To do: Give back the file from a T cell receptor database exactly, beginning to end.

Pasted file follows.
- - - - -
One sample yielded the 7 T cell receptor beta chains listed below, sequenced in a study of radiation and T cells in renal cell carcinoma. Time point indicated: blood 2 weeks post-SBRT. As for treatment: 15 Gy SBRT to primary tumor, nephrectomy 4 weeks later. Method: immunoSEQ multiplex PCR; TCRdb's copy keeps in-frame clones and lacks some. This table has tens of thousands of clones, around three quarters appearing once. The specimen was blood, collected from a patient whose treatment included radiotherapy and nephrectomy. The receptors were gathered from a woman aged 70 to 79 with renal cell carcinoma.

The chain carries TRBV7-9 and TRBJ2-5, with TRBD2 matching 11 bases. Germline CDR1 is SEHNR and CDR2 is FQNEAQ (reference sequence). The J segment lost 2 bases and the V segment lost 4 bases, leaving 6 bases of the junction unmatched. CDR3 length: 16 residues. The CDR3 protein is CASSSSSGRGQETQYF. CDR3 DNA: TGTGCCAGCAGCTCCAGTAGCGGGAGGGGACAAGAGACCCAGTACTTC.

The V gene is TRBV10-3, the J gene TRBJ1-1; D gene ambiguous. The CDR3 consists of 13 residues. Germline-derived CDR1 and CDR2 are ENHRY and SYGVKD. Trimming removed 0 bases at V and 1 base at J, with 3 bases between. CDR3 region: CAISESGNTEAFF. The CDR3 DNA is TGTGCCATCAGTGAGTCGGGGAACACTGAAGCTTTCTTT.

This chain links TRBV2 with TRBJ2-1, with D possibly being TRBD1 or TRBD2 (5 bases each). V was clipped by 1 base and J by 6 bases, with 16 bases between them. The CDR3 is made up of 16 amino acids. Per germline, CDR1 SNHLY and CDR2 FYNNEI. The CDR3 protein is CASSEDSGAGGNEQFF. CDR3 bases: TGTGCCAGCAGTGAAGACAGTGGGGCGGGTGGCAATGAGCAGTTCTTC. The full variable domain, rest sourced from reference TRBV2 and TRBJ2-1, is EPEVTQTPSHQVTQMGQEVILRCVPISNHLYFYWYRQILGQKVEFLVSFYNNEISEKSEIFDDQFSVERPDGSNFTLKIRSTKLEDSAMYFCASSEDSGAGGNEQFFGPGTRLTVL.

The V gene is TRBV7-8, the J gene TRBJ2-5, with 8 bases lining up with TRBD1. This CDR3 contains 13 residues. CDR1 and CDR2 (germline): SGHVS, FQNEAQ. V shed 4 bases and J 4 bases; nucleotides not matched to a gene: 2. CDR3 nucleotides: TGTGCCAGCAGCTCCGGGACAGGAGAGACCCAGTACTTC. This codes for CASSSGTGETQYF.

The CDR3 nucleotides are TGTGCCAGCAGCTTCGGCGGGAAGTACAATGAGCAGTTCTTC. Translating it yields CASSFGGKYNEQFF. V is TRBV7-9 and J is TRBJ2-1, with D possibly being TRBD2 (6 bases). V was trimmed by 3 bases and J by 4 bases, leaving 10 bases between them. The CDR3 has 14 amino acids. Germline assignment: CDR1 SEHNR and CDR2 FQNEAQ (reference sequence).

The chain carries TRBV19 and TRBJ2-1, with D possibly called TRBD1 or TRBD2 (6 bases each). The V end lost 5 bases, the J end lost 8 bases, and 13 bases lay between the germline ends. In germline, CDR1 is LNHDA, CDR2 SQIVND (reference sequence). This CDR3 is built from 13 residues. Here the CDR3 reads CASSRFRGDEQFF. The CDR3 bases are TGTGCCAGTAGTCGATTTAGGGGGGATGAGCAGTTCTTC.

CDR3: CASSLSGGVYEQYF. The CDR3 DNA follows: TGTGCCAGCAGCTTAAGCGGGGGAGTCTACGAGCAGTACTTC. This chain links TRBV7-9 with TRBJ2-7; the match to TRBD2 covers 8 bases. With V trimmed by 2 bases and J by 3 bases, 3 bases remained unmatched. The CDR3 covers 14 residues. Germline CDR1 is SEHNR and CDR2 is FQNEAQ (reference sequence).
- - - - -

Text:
One sample yielded the 7 T cell receptor beta chains listed below, sequenced in a study of radiation and T cells in renal cell carcinoma. Time point indicated: blood 2 weeks post-SBRT. As for treatment: 15 Gy SBRT to primary tumor, nephrectomy 4 weeks later. Method: immunoSEQ multiplex PCR; TCRdb's copy keeps in-frame clones and lacks some. This table has tens of thousands of clones, around three quarters appearing once. The specimen was blood, collected from a patient whose treatment included radiotherapy and nephrectomy. The receptors were gathered from a woman aged 70 to 79 with renal cell carcinoma.

The chain carries TRBV7-9 and TRBJ2-5, with TRBD2 matching 11 bases. Germline CDR1 is SEHNR and CDR2 is FQNEAQ (reference sequence). The J segment lost 2 bases and the V segment lost 4 bases, leaving 6 bases of the junction unmatched. CDR3 length: 16 residues. The CDR3 protein is CASSSSSGRGQETQYF. CDR3 DNA: TGTGCCAGCAGCTCCAGTAGCGGGAGGGGACAAGAGACCCAGTACTTC.

The V gene is TRBV10-3, the J gene TRBJ1-1; D gene ambiguous. The CDR3 consists of 13 residues. Germline-derived CDR1 and CDR2 are ENHRY and SYGVKD. Trimming removed 0 bases at V and 1 base at J, with 3 bases between. CDR3 region: CAISESGNTEAFF. The CDR3 DNA is TGTGCCATCAGTGAGTCGGGGAACACTGAAGCTTTCTTT.

This chain links TRBV2 with TRBJ2-1, with D possibly being TRBD1 or TRBD2 (5 bases each). V was clipped by 1 base and J by 6 bases, with 16 bases between them. The CDR3 is made up of 16 amino acids. Per germline, CDR1 SNHLY and CDR2 FYNNEI. The CDR3 protein is CASSEDSGAGGNEQFF. CDR3 bases: TGTGCCAGCAGTGAAGACAGTGGGGCGGGTGGCAATGAGCAGTTCTTC. The full variable domain, rest sourced from reference TRBV2 and TRBJ2-1, is EPEVTQTPSHQVTQMGQEVILRCVPISNHLYFYWYRQILGQKVEFLVSFYNNEISEKSEIFDDQFSVERPDGSNFTLKIRSTKLEDSAMYFCASSEDSGAGGNEQFFGPGTRLTVL.

The V gene is TRBV7-8, the J gene TRBJ2-5, with 8 bases lining up with TRBD1. This CDR3 contains 13 residues. CDR1 and CDR2 (germline): SGHVS, FQNEAQ. V shed 4 bases and J 4 bases; nucleotides not matched to a gene: 2. CDR3 nucleotides: TGTGCCAGCAGCTCCGGGACAGGAGAGACCCAGTACTTC. This codes for CASSSGTGETQYF.

The CDR3 nucleotides are TGTGCCAGCAGCTTCGGCGGGAAGTACAATGAGCAGTTCTTC. Translating it yields CASSFGGKYNEQFF. V is TRBV7-9 and J is TRBJ2-1, with D possibly being TRBD2 (6 bases). V was trimmed by 3 bases and J by 4 bases, leaving 10 bases between them. The CDR3 has 14 amino acids. Germline assignment: CDR1 SEHNR and CDR2 FQNEAQ (reference sequence).

The chain carries TRBV19 and TRBJ2-1, with D possibly called TRBD1 or TRBD2 (6 bases each). The V end lost 5 bases, the J end lost 8 bases, and 13 bases lay between the germline ends. In germline, CDR1 is LNHDA, CDR2 SQIVND (reference sequence). This CDR3 is built from 13 residues. Here the CDR3 reads CASSRFRGDEQFF. The CDR3 bases are TGTGCCAGTAGTCGATTTAGGGGGGATGAGCAGTTCTTC.

CDR3: CASSLSGGVYEQYF. The CDR3 DNA follows: TGTGCCAGCAGCTTAAGCGGGGGAGTCTACGAGCAGTACTTC. This chain links TRBV7-9 with TRBJ2-7; the match to TRBD2 covers 8 bases. With V trimmed by 2 bases and J by 3 bases, 3 bases remained unmatched. The CDR3 covers 14 residues. Germline CDR1 is SEHNR and CDR2 is FQNEAQ (reference sequence).